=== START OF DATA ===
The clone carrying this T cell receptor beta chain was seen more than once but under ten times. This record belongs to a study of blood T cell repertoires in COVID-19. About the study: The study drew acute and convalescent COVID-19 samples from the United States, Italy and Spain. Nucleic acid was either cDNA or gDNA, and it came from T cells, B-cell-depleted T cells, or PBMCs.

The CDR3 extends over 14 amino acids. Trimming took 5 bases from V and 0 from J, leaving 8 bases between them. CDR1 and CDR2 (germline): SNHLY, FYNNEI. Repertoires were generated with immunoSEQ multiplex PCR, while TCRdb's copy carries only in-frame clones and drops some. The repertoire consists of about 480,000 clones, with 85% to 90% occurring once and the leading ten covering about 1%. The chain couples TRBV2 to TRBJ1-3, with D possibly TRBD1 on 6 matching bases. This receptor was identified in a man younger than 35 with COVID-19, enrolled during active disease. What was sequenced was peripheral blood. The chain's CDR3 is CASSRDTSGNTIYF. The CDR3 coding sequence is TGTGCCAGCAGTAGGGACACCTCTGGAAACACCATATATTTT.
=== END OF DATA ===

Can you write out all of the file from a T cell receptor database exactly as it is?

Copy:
The clone carrying this T cell receptor beta chain was seen more than once but under ten times. This record belongs to a study of blood T cell repertoires in COVID-19. About the study: The study drew acute and convalescent COVID-19 samples from the United States, Italy and Spain. Nucleic acid was either cDNA or gDNA, and it came from T cells, B-cell-depleted T cells, or PBMCs.

The CDR3 extends over 14 amino acids. Trimming took 5 bases from V and 0 from J, leaving 8 bases between them. CDR1 and CDR2 (germline): SNHLY, FYNNEI. Repertoires were generated with immunoSEQ multiplex PCR, while TCRdb's copy carries only in-frame clones and drops some. The repertoire consists of about 480,000 clones, with 85% to 90% occurring once and the leading ten covering about 1%. The chain couples TRBV2 to TRBJ1-3, with D possibly TRBD1 on 6 matching bases. This receptor was identified in a man younger than 35 with COVID-19, enrolled during active disease. What was sequenced was peripheral blood. The chain's CDR3 is CASSRDTSGNTIYF. The CDR3 coding sequence is TGTGCCAGCAGTAGGGACACCTCTGGAAACACCATATATTTT.